Given the increasing recognition of SUD in BPD youth(Wilens 1997) and indications that BPD youth may be at high risk for trauma and PTSD, the relationship of these disorders needs to be examined. To this end, as part of an ongoing controlled longitudinal family study of BPD youth, we examined the relationship of BPD, SUD, and PTSD. Based on the literature we hypothesized that there would be an increased rate of PTSD in children with BPD compared to controls, and, that SUD rates would be higher in the BPD sample with PTSD compared to those without PTSD. In an exploratory manner, we examined the temporal relationship between PTSD, BPD, and SUD. To our knowledge, this is the first prospective controlled study of BPD adolescents to examine this association.



As part of an ongoing family genetic study of adolescent BPD, we ascertained 105 bipolar adolescent probands and 98 non-mood disordered control subjects. Subjects were recruited through newspaper advertisements, clinical referrals to our program (BPD only), internet postings, and internal postings within the Partners/Massachusetts General Hospital (MGH) system (Wilens 1997). Potential subjects were excluded if they had been adopted, or if their nuclear family was not available for study. We excluded youth if they had major sensorimotor handicaps (paralysis, deafness, blindness), autism, inadequate command of the English language, or a Full Scale IQ less than 70. Parents provided written informed consent for their children and children provided written assent to participate. The study was approved by the institutional review board at MGH.

A two-stage ascertainment procedure selected subjects. For BPD probands, the first stage confirmed the diagnosis of BPD by screening all children using a telephone questionnaire with their primary caregiver. The interviewer asked questions about symptoms of BPD and regarding study exclusion criteria. The second stage was the structured psychiatric interview as described below. Only subjects who received a positive diagnosis at both stages were included in the sample.

The diagnosis of BPD was based on a structured psychiatric interview using the Kiddie Schedule for Affective Disorders-Epidemiologic Version (KSADS-E) (Ambrosini 2000). Adolescents diagnosed with BPD type 1 had to have a clinical course characterized by the occurrence of at least one full manic or mixed episode not induced exclusively by substance or attributable to another psychotic illness. Mania was defined by severely impairing, distinct periods lasting more than one week of aberrant mood most of the day, consisting of abnormally elevated, expansive, or severely irritable mood (e.g., sustained rage) accompanied by at least three of the following (four if irritable mood): grandiosity, insomnia, pressured or irrational speech, flight of ideas, change in distractibility from baseline, extreme goal-directed activity, and excessive pleasurable activities/severely poor judgment. Youth diagnosed with BPD type II had a clinical course characterized by one or more major depressive episodes accompanied by at least one hypomanic episode not induced by substances or attributable to another psychotic illness. Hypomania was diagnosed when subjects had active manic mood and associated symptoms most of the day for at least four days, but did not meet duration criteria for mania, or if subjects did not manifest at least marked impairment during an episode (e.g. hospitalization). In all cases, families and/or subjects had to have endorsed moderate to severe impairment attributable to their mood symptoms. Overlap symptoms with ADHD (e.g. distractibility, talkativeness, fidgetiness) referable to BPD had to worsen substantially during a manic, hypomanic, or mixed manic phase to be considered positive.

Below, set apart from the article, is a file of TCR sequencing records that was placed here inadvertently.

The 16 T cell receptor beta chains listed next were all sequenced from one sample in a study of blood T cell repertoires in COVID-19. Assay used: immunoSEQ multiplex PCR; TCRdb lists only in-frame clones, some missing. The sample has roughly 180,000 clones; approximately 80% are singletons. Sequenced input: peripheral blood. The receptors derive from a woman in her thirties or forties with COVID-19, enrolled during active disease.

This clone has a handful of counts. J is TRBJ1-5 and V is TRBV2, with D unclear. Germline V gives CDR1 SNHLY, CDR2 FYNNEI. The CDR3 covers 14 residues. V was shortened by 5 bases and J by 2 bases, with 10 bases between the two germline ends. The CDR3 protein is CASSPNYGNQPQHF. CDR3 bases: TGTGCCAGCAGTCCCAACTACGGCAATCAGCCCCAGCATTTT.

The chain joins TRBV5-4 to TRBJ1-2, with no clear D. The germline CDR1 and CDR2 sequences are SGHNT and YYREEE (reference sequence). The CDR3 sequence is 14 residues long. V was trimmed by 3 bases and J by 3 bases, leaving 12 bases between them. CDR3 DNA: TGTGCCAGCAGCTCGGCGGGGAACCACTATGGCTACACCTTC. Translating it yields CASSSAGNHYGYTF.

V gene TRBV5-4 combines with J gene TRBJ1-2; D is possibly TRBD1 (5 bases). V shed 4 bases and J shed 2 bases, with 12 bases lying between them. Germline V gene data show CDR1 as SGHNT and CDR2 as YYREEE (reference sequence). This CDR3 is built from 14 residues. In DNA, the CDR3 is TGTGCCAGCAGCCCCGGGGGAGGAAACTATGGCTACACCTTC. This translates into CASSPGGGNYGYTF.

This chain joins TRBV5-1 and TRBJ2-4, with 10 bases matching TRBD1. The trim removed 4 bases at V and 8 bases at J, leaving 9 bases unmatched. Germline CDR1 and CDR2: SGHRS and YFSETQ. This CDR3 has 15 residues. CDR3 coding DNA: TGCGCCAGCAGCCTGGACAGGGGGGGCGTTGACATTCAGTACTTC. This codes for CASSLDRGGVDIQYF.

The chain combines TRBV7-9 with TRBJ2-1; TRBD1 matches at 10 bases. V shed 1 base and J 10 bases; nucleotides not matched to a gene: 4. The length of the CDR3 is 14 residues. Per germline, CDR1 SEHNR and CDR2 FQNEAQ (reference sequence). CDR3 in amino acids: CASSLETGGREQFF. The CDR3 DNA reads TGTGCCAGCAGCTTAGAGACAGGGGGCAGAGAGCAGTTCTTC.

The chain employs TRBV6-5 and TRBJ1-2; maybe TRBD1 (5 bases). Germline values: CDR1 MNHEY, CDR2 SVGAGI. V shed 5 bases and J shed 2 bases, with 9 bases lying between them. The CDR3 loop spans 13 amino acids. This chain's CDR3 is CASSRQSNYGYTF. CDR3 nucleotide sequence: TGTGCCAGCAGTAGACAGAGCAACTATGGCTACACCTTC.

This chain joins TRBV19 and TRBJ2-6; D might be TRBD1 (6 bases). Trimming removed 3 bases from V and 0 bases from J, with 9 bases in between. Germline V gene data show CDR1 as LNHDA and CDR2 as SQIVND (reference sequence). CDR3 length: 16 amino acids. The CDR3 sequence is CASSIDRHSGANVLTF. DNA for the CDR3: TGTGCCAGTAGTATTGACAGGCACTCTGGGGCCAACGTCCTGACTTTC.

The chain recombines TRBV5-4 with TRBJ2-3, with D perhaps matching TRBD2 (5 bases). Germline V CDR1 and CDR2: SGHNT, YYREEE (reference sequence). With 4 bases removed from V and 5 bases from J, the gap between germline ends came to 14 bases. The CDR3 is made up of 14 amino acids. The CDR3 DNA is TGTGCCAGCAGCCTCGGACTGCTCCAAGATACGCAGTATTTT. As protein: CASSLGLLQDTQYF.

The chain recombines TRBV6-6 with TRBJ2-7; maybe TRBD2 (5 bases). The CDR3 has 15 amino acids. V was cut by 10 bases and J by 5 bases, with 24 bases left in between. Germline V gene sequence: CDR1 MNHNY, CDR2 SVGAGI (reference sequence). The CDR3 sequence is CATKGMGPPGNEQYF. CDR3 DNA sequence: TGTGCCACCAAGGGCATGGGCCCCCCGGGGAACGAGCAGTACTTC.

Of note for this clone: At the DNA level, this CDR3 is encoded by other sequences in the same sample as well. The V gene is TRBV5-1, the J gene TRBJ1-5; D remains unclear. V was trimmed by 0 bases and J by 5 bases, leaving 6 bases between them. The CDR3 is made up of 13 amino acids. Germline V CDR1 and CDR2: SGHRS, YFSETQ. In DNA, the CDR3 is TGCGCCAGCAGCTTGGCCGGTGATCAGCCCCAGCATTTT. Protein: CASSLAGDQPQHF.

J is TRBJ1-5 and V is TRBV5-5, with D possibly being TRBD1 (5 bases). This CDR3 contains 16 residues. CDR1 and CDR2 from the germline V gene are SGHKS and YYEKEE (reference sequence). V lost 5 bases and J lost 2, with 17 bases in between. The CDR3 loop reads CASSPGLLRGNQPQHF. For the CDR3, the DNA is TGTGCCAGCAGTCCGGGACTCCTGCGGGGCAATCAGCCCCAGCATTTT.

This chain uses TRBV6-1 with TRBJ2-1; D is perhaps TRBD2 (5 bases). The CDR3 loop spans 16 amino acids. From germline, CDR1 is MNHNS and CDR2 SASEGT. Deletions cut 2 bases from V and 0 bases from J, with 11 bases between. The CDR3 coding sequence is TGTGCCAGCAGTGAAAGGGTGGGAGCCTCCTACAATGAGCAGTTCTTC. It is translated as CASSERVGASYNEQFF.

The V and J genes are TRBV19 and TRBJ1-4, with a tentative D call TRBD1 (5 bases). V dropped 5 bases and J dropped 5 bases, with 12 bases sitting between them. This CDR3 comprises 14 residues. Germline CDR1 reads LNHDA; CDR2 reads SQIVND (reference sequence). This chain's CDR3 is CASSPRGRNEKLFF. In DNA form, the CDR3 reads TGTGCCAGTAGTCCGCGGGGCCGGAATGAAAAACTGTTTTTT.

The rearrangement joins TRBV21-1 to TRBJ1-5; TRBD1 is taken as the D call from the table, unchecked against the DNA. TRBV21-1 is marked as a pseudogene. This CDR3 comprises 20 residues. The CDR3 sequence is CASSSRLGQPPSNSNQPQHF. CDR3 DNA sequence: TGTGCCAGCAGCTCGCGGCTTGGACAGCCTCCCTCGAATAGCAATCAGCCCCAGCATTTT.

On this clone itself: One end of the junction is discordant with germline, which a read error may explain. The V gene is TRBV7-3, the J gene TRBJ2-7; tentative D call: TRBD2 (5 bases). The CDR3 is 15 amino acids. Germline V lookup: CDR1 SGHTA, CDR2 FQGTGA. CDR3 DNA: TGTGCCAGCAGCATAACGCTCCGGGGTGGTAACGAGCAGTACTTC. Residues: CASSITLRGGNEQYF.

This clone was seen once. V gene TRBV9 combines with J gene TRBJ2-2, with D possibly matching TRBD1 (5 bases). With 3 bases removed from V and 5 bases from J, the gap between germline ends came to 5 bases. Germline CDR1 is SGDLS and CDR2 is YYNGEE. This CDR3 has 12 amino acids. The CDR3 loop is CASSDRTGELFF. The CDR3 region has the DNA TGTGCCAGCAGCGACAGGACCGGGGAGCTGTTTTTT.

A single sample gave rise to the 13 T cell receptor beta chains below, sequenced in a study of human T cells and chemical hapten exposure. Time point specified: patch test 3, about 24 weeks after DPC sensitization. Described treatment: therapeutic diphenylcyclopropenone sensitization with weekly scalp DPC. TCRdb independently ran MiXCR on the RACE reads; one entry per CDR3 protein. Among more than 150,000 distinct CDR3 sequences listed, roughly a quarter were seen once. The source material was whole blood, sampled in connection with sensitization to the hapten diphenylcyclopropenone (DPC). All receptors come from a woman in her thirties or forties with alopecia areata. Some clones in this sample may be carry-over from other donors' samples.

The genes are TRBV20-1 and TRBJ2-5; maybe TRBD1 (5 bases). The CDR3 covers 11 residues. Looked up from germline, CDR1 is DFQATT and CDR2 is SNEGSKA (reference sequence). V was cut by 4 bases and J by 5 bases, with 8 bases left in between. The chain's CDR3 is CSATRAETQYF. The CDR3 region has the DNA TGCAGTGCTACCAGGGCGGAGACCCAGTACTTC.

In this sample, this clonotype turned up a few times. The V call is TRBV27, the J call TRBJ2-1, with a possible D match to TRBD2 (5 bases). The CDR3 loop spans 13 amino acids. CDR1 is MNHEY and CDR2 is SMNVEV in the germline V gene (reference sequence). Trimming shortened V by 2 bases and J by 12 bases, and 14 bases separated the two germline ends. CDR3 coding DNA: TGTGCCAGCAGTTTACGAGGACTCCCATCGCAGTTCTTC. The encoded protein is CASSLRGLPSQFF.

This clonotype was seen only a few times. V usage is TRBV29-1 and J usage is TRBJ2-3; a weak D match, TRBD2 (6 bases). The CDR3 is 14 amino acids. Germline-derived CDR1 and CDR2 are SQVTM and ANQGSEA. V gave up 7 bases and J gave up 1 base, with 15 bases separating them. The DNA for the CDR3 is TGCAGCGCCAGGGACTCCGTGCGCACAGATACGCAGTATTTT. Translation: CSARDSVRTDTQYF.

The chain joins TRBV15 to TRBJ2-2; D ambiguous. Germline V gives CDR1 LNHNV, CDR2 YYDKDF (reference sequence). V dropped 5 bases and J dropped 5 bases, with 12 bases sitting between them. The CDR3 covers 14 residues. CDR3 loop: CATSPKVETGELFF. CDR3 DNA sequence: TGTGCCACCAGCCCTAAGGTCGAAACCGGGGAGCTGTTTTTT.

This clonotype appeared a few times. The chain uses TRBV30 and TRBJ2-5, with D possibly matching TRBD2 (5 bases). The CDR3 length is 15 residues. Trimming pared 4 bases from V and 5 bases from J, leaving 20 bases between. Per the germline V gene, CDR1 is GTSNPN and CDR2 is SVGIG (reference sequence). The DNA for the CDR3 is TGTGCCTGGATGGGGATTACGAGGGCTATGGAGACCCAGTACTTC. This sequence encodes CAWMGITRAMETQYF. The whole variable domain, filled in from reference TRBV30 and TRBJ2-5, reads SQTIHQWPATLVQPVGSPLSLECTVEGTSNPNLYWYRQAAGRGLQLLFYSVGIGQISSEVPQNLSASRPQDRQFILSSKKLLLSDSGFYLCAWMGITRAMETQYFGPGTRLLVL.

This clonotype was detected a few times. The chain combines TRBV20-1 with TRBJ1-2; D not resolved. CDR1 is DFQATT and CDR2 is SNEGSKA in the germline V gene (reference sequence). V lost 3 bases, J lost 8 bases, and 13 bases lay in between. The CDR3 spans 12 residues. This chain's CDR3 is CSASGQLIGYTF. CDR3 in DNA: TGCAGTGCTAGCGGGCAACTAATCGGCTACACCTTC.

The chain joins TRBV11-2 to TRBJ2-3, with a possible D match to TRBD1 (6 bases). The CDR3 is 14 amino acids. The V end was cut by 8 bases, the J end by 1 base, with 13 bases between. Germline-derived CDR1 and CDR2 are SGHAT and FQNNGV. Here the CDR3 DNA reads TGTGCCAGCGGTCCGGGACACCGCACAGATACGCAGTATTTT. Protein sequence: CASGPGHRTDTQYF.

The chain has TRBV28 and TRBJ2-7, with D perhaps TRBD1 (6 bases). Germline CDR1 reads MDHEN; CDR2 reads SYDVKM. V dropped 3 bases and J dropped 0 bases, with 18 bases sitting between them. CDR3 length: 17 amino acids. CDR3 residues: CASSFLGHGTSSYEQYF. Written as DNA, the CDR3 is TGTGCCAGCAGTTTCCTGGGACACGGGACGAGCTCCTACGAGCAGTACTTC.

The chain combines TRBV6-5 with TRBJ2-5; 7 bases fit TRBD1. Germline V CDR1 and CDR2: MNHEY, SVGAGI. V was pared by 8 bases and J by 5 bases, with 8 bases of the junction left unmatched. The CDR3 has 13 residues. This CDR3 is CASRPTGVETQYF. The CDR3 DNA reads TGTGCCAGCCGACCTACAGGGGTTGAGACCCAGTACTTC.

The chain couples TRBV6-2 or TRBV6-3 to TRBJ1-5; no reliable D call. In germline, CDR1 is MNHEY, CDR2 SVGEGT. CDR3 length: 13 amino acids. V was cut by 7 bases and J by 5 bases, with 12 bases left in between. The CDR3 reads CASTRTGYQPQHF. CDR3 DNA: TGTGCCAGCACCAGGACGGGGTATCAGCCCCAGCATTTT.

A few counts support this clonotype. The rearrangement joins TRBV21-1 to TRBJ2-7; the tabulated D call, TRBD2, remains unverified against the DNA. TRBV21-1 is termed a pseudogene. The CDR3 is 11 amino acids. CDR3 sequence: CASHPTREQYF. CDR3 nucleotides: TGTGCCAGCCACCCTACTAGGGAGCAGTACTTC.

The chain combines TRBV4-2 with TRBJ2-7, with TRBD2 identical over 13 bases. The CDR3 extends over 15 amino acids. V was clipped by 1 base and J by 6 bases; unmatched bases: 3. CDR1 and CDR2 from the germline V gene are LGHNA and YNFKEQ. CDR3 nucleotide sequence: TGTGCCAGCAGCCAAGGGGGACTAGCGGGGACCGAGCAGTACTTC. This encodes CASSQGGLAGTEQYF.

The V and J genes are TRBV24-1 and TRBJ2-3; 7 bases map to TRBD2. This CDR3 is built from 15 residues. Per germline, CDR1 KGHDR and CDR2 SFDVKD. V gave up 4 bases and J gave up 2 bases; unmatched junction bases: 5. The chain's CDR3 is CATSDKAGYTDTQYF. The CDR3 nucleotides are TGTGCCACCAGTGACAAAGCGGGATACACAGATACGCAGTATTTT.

We also screened potential non-mood-disordered controls in two stages. We eliminated any mood disorder from our ascertainment of controls secondary to concerns of “manic switching” from dysthymia or unipolar depression to BPD. First, control primary caregivers responded to the telephone questionnaire, then eligible controls meeting study entry criteria were recruited for the study and received the diagnostic assessment with a structured interview. Only subjects classified as not having any mood disorder at both stages were included in the control group.


All diagnostic assessments were made by raters with bachelor’s or master’s degree in a mental health field (e.g., psychology, social work, nursing) using DSM-IV based structured psychiatric interviews. Structured Clinical Interview for DSM-IV (SCID) was used to assess mood, anxiety, and substance use disorders in subjects age 18 or over, while the KSADS-E was used to assess all disorders in subjects under 18, as well as all disorders in subjects 18 or older that usually have their onset in childhood, such as ADHD. The interviewers were highly trained according to procedures currently in place for our ongoing studies. These raters make a minimum two-year commitment to work on this project to secure continuity. The interviewers undergo a rigorous training program lasting four months. Training includes mastery of the instruments, learning about DSM-IV criteria, watching training tapes, observing interviews performed by experienced raters, and rating several subjects under the supervision of the project coordinator. Throughout the study, the interviewers are supervised by board-certified child and adolescent psychiatrists and psychologists. This supervision includes weekly meetings, reliability assessment, presentation at diagnostic sign-off meetings, and additional consultations as needed.